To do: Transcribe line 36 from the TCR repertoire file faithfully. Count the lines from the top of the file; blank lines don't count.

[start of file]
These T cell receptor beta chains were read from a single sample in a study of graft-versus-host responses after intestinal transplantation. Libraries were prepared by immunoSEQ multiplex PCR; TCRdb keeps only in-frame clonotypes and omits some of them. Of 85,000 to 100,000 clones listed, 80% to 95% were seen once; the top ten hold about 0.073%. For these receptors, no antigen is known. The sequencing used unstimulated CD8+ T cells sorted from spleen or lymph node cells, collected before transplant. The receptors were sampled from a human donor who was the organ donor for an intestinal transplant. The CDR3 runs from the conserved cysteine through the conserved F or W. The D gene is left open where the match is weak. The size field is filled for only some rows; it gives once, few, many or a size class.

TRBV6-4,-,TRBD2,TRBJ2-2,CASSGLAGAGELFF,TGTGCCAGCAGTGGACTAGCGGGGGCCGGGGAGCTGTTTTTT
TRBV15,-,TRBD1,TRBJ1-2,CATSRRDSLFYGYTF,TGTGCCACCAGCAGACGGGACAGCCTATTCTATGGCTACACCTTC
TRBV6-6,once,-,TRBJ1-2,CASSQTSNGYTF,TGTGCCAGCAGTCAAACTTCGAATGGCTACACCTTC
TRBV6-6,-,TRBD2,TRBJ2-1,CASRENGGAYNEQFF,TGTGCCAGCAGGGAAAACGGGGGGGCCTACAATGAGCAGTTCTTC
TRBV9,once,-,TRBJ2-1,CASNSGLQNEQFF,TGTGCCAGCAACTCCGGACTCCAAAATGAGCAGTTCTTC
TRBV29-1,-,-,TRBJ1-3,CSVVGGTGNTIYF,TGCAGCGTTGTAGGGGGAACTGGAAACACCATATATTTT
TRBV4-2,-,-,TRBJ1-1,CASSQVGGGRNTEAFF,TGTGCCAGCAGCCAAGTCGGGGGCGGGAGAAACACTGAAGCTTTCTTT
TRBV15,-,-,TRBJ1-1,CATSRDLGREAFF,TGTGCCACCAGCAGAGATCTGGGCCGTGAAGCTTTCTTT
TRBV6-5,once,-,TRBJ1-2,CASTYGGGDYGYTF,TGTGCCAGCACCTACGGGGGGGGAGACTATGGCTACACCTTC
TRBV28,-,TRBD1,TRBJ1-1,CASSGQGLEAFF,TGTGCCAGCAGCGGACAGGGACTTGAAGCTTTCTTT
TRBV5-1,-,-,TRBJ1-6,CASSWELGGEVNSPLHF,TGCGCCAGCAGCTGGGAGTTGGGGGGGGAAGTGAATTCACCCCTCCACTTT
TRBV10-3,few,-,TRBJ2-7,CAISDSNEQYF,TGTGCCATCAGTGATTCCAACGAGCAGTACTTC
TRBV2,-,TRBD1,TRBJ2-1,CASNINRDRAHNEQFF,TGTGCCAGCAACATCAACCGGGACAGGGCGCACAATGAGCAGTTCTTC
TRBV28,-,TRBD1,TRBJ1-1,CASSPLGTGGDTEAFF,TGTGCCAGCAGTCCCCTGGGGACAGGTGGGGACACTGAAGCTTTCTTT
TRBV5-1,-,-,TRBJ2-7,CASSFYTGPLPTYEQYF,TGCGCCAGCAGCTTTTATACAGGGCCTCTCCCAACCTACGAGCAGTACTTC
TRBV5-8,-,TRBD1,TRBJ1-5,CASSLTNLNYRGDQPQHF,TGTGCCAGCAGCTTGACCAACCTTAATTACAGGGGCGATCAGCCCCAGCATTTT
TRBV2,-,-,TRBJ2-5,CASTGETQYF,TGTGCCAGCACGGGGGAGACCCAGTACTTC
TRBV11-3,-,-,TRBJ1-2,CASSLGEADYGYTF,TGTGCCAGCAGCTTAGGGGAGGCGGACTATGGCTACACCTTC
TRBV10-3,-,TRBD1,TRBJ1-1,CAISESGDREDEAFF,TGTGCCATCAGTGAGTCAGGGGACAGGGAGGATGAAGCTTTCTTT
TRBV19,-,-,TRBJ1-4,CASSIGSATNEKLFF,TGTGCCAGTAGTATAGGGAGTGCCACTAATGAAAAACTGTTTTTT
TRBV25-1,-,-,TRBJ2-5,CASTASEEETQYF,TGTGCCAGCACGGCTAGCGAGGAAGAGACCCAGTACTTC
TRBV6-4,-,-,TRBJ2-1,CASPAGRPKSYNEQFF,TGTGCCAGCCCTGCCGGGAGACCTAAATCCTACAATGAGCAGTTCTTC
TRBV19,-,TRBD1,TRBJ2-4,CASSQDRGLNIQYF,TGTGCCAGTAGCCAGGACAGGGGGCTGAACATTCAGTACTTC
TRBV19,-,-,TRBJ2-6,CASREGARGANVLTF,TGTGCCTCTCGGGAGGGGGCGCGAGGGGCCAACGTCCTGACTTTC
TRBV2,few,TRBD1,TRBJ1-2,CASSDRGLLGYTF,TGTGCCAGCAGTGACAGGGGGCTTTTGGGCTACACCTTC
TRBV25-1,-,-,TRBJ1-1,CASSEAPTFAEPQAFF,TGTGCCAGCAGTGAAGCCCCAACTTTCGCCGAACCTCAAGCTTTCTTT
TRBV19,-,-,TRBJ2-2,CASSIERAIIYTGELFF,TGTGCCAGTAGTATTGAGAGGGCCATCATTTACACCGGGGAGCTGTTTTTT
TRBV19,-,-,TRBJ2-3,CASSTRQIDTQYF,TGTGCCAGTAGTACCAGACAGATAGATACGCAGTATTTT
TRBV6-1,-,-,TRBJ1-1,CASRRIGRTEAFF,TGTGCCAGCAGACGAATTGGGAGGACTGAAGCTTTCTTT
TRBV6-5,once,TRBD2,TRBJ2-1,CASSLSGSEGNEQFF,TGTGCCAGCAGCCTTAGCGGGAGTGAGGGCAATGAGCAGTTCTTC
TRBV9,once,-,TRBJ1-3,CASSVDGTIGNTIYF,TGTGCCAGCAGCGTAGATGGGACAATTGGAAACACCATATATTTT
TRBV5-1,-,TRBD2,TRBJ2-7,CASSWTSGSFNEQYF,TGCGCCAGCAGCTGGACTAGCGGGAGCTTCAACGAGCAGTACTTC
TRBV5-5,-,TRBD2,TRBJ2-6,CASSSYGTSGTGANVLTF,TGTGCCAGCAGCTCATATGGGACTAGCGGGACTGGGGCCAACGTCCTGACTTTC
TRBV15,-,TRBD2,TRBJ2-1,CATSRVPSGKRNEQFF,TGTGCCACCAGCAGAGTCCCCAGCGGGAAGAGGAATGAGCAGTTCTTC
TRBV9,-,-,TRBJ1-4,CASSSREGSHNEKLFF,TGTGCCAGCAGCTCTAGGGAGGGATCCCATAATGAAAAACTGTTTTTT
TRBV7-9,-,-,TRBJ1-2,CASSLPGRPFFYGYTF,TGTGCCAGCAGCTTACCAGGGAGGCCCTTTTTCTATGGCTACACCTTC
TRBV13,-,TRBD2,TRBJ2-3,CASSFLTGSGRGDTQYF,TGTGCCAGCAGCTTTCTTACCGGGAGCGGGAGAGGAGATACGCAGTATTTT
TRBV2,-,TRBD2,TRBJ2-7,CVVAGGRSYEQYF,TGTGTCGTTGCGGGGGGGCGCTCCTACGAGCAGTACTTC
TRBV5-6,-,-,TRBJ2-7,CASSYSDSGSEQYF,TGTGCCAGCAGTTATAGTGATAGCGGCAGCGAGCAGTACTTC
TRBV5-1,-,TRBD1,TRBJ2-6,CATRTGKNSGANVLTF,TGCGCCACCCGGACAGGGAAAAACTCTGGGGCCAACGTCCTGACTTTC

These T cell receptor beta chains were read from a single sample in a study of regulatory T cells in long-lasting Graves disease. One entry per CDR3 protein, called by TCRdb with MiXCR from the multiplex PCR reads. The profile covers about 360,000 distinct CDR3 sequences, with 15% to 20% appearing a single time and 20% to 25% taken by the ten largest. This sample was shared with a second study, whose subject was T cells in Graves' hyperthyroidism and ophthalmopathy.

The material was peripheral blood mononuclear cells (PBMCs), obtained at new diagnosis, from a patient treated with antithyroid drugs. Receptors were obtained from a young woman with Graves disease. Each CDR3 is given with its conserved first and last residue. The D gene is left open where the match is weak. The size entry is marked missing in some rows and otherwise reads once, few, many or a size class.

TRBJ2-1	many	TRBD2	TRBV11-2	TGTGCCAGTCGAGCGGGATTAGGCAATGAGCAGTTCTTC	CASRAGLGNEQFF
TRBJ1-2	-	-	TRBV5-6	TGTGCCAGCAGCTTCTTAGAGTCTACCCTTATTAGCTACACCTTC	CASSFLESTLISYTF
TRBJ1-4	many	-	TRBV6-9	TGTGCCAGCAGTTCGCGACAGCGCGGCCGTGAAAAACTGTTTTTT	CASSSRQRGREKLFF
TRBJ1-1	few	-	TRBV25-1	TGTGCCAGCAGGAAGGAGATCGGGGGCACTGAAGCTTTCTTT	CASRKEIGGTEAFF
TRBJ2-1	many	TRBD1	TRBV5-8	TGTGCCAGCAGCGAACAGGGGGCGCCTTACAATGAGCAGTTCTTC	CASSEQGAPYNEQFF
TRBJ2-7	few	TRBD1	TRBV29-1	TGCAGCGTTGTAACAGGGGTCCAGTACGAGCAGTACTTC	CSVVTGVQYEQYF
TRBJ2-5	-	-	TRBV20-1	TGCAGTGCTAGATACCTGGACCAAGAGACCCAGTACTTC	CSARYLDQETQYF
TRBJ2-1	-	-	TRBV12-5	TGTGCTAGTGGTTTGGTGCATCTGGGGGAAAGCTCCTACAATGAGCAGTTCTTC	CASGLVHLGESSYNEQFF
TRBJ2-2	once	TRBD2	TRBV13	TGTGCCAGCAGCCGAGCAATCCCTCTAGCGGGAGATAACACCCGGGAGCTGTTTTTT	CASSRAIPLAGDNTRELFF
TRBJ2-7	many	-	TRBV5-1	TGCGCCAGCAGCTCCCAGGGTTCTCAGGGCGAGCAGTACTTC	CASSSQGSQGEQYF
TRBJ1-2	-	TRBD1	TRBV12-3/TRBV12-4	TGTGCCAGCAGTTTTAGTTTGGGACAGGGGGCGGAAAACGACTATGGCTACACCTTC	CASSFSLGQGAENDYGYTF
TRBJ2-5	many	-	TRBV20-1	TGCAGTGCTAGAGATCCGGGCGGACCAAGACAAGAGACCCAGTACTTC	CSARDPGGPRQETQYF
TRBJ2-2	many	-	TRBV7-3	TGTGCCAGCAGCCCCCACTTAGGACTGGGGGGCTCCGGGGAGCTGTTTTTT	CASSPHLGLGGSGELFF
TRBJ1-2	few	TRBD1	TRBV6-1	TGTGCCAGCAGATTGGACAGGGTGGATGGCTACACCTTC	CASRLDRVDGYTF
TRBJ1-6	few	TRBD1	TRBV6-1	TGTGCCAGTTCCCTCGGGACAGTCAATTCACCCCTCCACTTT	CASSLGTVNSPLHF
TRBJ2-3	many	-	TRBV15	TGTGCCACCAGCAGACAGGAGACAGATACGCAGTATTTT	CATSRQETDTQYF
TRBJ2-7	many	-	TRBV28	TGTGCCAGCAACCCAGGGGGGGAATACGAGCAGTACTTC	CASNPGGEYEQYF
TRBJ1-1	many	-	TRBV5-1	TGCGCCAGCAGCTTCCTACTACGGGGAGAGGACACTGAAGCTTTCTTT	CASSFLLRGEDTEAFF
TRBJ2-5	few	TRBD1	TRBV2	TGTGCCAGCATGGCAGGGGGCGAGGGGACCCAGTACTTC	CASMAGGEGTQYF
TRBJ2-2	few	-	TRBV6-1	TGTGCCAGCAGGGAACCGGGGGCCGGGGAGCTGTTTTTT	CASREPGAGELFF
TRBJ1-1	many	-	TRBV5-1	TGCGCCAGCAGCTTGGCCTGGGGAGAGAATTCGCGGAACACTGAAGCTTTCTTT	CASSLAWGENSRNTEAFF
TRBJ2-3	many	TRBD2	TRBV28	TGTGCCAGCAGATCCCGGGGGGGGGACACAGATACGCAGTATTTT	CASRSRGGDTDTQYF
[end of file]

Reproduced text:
TRBV9,-,-,TRBJ1-4,CASSSREGSHNEKLFF,TGTGCCAGCAGCTCTAGGGAGGGATCCCATAATGAAAAACTGTTTTTT